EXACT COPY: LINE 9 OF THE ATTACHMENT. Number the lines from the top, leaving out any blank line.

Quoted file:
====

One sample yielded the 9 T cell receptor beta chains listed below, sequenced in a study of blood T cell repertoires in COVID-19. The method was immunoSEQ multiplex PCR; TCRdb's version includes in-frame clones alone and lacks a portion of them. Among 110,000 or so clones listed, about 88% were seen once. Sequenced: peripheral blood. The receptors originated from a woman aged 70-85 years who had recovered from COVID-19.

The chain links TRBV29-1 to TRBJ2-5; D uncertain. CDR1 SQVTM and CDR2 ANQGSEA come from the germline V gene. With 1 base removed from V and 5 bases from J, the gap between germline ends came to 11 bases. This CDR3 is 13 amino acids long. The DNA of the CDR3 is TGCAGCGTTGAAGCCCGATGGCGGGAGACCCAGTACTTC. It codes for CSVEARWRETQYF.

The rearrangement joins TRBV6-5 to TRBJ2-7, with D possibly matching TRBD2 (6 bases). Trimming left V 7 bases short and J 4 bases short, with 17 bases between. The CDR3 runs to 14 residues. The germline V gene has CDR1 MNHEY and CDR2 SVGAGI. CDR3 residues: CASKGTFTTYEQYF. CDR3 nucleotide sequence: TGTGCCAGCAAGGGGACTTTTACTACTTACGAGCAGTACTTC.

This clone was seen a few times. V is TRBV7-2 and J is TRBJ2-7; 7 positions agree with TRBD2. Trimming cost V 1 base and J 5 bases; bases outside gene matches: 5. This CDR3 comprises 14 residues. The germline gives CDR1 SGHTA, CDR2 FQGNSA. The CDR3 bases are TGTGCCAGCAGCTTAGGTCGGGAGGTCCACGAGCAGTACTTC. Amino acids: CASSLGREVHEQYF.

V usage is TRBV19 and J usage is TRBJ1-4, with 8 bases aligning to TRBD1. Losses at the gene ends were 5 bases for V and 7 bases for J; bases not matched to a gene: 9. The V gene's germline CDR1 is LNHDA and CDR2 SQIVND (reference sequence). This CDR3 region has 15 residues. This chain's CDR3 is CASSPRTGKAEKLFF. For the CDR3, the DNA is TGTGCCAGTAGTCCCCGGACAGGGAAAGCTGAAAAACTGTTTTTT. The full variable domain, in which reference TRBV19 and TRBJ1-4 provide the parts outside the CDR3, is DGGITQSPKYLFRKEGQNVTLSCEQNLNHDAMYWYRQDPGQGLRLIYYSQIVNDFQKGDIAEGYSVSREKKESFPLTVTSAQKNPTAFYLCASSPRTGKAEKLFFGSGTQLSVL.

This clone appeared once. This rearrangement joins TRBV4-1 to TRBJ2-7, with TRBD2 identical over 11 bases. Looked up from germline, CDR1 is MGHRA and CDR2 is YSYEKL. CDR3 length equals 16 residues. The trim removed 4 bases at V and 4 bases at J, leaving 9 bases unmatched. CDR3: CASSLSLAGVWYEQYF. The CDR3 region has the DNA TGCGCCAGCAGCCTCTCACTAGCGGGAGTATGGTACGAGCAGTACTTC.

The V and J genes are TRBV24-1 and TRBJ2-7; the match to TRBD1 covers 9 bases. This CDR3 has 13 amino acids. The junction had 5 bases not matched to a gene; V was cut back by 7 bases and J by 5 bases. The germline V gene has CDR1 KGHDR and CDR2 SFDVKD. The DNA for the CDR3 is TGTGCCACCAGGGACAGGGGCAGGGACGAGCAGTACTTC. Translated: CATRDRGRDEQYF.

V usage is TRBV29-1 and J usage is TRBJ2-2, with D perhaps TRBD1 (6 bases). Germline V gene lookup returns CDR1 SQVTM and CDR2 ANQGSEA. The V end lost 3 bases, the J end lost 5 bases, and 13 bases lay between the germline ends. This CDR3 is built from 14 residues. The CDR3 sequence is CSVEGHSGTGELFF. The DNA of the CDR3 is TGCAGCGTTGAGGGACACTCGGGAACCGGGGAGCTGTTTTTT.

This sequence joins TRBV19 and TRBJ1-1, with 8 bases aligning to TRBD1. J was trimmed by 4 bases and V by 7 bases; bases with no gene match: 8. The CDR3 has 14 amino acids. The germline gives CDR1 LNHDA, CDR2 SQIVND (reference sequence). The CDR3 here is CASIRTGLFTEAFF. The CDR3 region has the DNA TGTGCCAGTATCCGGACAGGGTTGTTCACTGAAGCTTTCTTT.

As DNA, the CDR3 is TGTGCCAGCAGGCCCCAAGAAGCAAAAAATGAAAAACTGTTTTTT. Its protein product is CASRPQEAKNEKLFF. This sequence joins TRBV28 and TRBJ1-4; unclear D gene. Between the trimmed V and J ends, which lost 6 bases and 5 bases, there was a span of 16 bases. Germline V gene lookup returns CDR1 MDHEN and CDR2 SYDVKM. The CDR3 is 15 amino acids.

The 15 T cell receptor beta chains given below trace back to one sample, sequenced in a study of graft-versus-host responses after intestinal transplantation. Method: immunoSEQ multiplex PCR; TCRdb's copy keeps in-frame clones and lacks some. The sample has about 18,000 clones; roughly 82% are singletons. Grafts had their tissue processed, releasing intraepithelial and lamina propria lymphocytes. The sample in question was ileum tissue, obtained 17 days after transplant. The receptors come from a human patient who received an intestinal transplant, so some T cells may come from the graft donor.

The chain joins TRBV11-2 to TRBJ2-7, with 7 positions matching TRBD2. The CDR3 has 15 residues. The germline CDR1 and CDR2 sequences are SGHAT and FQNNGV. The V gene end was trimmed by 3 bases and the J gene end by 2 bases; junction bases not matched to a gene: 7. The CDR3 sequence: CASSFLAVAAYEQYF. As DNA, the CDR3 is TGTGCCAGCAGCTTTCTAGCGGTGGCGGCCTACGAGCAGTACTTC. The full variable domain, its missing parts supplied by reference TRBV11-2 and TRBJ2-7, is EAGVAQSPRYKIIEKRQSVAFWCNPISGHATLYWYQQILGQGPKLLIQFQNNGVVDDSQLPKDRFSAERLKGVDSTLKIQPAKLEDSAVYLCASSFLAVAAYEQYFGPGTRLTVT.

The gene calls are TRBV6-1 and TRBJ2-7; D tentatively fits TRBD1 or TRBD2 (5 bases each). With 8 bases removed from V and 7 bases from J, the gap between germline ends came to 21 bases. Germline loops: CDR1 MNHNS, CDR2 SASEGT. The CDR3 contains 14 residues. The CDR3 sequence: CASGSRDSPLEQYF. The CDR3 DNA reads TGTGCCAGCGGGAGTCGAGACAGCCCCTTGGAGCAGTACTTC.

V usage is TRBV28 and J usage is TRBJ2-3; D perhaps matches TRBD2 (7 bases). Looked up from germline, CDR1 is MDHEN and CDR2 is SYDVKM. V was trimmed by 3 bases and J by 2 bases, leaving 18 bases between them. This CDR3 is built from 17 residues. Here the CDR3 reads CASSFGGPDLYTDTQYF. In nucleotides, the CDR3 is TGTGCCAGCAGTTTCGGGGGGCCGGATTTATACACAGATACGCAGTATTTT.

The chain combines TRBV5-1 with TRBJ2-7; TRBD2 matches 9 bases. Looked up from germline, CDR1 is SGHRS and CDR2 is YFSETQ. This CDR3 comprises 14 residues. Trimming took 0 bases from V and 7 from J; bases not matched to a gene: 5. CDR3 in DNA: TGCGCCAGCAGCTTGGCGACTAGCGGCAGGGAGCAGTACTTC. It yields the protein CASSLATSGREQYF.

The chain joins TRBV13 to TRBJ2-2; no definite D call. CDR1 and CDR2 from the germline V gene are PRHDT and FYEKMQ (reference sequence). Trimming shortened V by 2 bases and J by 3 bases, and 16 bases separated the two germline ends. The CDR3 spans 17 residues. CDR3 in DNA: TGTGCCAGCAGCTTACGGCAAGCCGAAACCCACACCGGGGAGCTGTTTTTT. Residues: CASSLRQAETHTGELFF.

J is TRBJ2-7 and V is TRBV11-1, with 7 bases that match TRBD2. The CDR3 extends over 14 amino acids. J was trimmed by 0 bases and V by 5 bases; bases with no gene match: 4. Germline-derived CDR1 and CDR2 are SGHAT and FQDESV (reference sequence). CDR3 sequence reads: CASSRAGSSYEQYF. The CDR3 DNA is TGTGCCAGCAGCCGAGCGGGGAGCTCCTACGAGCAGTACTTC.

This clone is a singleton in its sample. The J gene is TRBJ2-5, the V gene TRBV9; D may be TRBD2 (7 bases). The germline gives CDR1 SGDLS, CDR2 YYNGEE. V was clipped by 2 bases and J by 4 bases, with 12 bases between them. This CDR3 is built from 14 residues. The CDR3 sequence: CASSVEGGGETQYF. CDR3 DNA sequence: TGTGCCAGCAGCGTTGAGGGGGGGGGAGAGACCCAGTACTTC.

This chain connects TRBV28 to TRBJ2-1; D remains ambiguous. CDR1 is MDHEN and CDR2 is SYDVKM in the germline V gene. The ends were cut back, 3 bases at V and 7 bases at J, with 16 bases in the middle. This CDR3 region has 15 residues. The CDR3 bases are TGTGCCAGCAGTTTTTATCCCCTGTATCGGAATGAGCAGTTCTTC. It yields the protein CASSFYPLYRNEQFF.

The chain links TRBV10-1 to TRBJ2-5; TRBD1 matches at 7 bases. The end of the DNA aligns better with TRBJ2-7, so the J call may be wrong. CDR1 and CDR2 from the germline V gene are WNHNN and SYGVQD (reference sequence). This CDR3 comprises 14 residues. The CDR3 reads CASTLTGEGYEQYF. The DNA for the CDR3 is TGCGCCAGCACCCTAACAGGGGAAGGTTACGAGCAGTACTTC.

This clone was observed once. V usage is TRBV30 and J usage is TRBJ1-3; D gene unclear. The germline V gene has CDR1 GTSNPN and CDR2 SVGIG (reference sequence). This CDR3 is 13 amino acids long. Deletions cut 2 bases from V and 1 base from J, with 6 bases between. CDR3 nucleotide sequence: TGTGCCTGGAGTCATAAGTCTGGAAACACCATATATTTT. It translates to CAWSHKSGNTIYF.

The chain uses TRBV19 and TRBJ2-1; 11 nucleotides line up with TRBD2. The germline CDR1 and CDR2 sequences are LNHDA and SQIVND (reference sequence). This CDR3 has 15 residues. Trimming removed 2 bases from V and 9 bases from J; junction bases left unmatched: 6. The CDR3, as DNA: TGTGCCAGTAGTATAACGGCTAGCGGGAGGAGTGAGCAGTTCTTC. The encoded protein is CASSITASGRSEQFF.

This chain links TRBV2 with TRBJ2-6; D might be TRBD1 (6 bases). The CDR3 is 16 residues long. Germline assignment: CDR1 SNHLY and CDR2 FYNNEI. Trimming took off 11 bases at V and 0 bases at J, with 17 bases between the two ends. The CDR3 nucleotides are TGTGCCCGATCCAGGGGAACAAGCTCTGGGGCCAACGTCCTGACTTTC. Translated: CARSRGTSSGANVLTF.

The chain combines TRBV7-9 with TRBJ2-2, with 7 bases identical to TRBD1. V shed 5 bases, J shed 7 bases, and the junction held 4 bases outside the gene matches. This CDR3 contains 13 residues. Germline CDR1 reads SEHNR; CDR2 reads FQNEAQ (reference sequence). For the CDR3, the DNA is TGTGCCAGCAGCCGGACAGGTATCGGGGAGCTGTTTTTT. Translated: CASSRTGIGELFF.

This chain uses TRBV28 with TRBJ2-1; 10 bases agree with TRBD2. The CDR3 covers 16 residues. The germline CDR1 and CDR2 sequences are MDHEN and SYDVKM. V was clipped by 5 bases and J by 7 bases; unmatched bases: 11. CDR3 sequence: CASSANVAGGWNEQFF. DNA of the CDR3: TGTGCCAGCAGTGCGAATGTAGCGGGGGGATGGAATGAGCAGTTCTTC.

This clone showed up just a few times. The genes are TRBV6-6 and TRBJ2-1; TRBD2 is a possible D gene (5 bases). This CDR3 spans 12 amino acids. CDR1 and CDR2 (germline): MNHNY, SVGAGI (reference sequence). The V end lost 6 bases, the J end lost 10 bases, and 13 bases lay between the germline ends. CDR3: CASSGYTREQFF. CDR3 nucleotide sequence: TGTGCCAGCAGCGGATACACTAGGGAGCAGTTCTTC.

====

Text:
This sequence joins TRBV19 and TRBJ1-1, with 8 bases aligning to TRBD1. J was trimmed by 4 bases and V by 7 bases; bases with no gene match: 8. The CDR3 has 14 amino acids. The germline gives CDR1 LNHDA, CDR2 SQIVND (reference sequence). The CDR3 here is CASIRTGLFTEAFF. The CDR3 region has the DNA TGTGCCAGTATCCGGACAGGGTTGTTCACTGAAGCTTTCTTT.